The Percentage Of Homebuyers Who Pay Cash And Why They Do

Partially thanks to high mortgage rates, the percentage of homebuyers who pay cash has risen. As of September 2023, according to Redfin, 34.1% of U.S. home purchases were made in cash. This is up from 29.5% in September 2022, when mortgage rates were lower.

The Percentage Of Homebuyers Who Pay Cash Keeps Rising

Redfin analyzed county records across 40 of the most populous U.S. metropolitan areas, going back through 2011. An all-cash purchase is one in which there is no mortgage loan information on the deed. 

The Reasons For Rising All-Cash Home Purchases

Let me share one obvious and several not-so-obvious reasons why all-cash home purchases are rising.

1) Rising mortgage rates.

The most obvious reason why the percentage of homes being purchased with all cash is rising is due to the increase in mortgage rates. The average 30-year fixed-rate mortgage almost tripled from about 2.75% in 2020 to roughly 7.35% in 2023. As a result, fewer homebuyers are taking on debt to buy.

Unfortunately, when you pay all cash for a home in a high-mortgage rate environment, you also give up earning high risk-free income. In this current environment, money market funds and Treasury bonds are paying 5% or more. But given mortgage rates are even higher than risk-free income, there is still a net benefit to the all-cash homebuyer.

30-Year Fixed Rate Mortgage Average in the United States

2) Harder to get a mortgage.

Now for the not-so-obvious reasons why all-cash home purchases are rising.

Ever since the 2008 global financial crisis, lending standards to purchase a home have tightened tremendously. The government forced all banks to raise their tier 1 capital ratio to protect banks from insolvency. Banks have also been much more stringent on whom they lend money to.

For example, the average credit score for an approved mortgage applicant is now over 720, an excellent score. Whereas before the financial crisis, the average credit score for an approved mortgage applicant was closer to 680, a good credit score.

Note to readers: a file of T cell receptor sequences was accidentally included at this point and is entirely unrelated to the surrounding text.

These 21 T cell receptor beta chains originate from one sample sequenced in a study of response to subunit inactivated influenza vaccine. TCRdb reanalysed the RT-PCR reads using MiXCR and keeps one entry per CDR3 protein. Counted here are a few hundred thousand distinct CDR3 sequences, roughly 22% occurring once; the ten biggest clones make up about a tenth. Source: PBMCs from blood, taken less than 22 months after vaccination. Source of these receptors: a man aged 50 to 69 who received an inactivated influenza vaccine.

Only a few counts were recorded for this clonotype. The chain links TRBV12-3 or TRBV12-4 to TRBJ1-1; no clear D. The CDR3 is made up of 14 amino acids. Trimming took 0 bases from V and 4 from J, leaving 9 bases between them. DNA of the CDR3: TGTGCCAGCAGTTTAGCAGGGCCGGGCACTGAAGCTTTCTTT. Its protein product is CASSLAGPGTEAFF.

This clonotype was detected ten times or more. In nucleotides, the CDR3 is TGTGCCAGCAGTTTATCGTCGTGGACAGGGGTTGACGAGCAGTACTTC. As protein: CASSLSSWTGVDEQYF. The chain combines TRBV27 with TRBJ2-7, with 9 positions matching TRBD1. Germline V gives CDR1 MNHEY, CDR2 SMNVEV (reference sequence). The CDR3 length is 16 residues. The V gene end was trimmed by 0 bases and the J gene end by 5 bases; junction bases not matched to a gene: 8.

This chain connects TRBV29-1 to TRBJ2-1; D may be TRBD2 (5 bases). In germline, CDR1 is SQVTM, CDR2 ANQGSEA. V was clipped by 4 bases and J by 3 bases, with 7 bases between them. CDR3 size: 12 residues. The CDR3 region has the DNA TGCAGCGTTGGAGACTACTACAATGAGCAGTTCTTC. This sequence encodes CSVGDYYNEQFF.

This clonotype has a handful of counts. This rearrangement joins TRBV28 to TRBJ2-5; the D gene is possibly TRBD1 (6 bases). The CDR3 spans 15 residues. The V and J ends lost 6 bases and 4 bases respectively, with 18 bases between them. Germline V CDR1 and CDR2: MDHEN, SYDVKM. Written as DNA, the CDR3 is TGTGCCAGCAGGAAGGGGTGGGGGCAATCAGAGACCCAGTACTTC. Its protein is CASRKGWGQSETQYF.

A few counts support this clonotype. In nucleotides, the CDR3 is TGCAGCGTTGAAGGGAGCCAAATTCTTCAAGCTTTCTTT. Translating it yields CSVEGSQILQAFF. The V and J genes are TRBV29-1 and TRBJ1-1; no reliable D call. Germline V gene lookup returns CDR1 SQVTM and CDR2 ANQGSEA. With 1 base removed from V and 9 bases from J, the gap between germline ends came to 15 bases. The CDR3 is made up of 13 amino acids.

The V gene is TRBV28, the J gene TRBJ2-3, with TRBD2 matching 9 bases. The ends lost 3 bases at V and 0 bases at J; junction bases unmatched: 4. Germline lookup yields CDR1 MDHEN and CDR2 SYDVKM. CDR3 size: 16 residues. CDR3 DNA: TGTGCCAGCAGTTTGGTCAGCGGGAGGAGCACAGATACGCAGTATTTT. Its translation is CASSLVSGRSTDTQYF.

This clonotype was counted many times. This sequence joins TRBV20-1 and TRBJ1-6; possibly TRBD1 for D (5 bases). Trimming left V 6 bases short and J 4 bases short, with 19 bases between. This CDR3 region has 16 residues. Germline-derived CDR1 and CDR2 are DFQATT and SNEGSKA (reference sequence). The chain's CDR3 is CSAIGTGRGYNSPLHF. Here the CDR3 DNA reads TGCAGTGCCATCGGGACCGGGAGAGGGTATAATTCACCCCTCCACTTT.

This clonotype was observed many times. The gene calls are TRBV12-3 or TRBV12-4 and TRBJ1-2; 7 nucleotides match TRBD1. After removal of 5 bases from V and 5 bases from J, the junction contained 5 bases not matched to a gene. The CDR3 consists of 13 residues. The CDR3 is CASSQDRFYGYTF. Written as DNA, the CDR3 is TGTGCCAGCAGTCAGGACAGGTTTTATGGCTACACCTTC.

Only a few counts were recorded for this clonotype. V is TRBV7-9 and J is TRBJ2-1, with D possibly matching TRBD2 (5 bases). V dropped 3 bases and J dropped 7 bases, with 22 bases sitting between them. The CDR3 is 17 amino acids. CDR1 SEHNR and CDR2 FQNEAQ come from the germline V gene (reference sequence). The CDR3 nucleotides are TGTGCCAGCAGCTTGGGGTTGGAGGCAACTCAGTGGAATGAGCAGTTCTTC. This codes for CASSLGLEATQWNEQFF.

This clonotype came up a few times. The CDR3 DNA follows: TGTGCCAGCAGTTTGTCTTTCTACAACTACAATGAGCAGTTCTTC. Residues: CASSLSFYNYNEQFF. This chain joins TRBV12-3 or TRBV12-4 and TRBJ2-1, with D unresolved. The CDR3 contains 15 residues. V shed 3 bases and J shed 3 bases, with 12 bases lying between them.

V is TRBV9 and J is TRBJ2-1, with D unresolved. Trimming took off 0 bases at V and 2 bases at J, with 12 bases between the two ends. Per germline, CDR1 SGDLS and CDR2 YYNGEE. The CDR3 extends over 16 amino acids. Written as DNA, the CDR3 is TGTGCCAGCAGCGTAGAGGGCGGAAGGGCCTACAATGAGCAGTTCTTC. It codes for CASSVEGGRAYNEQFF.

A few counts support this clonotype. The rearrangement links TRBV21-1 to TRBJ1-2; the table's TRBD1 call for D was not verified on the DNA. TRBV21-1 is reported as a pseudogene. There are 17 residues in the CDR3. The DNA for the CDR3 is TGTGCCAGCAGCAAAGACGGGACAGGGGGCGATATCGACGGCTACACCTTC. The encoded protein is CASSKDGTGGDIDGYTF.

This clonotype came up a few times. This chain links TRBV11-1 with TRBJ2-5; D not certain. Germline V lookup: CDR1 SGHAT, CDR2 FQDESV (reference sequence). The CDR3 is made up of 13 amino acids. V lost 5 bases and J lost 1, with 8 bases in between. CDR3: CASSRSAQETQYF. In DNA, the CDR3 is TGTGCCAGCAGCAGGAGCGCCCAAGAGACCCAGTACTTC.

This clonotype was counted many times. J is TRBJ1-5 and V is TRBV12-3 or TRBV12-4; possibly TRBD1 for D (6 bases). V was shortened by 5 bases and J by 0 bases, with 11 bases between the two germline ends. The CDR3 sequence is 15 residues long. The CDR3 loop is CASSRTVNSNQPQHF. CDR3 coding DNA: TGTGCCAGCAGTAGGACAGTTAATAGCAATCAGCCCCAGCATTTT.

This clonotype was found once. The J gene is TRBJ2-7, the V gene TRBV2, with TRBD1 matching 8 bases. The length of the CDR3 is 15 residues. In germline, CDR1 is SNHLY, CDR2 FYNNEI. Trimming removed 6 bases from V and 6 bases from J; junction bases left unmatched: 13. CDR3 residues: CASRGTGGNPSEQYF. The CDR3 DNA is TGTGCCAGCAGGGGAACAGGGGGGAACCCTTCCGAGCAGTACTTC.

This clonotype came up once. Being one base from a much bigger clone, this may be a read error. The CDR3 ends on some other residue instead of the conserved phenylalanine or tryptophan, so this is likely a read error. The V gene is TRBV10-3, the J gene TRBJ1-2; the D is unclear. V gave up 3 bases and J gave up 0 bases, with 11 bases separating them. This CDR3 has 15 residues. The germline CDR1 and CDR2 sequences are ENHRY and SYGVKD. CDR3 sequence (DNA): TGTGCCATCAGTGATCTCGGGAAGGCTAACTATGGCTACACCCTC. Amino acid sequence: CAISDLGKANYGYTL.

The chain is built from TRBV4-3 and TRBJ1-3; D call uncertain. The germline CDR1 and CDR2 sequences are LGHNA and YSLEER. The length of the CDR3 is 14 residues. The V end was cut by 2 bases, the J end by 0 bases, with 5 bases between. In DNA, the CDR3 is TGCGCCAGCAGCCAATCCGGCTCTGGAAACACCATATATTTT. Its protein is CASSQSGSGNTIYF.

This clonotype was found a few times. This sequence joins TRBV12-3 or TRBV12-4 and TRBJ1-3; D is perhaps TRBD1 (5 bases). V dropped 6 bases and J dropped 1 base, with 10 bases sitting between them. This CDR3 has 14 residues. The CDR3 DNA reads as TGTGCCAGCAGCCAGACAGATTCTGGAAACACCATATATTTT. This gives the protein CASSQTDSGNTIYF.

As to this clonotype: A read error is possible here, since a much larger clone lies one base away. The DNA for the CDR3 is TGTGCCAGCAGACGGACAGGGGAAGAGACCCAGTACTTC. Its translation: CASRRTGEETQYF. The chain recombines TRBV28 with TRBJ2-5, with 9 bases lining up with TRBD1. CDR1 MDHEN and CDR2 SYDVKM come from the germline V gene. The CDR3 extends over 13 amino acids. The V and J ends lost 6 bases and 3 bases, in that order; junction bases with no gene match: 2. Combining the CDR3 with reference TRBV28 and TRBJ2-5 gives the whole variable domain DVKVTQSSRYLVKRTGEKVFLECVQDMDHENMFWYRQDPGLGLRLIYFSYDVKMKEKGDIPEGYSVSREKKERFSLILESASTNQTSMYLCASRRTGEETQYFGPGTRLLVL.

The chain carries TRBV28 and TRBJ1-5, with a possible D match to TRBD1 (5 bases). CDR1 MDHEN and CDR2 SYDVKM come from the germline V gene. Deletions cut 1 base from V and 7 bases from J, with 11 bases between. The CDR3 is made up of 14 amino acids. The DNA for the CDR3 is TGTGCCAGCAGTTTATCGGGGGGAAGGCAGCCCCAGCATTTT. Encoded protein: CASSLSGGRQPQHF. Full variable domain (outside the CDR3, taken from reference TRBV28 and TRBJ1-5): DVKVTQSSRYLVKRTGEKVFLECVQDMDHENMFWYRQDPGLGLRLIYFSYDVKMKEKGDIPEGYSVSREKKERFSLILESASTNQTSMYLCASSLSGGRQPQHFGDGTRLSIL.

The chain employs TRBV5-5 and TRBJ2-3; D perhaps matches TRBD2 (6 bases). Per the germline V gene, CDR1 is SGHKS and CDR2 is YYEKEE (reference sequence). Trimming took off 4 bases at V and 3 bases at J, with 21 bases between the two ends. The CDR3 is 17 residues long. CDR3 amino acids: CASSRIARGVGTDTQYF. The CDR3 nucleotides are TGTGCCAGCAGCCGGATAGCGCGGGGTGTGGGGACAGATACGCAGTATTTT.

Take a look at the chart below for mortgage originations by credit score. Notice how starting around 2009-2010, the light blue section (borrowers with 760+ credit scores) began to increase.

https://www.financialsamurai.com/how-to-become-a-rockstar-independent-contractor-freelancer-consultant/

Given it is harder to qualify for a mortgage due to more stringent lending standards, more homebuyers are purchasing homes with cash. One may surmise that more family members are pooling together financial resources to help a family member buy a home. Or maybe people have more wealth than the government realizes due to stealth wealth.

However, on average, homebuyers with lower credit scores are usually less wealthy than those with higher credit scores.

3) The growth of consulting work.

According to Statista, the number of freelancers in America is now around 73.3 million, or over 40% of the American working population. The percentage of American freelancers continues to increase thanks to technology, work-from-home, a lack of retirement benefits, and company disloyalty.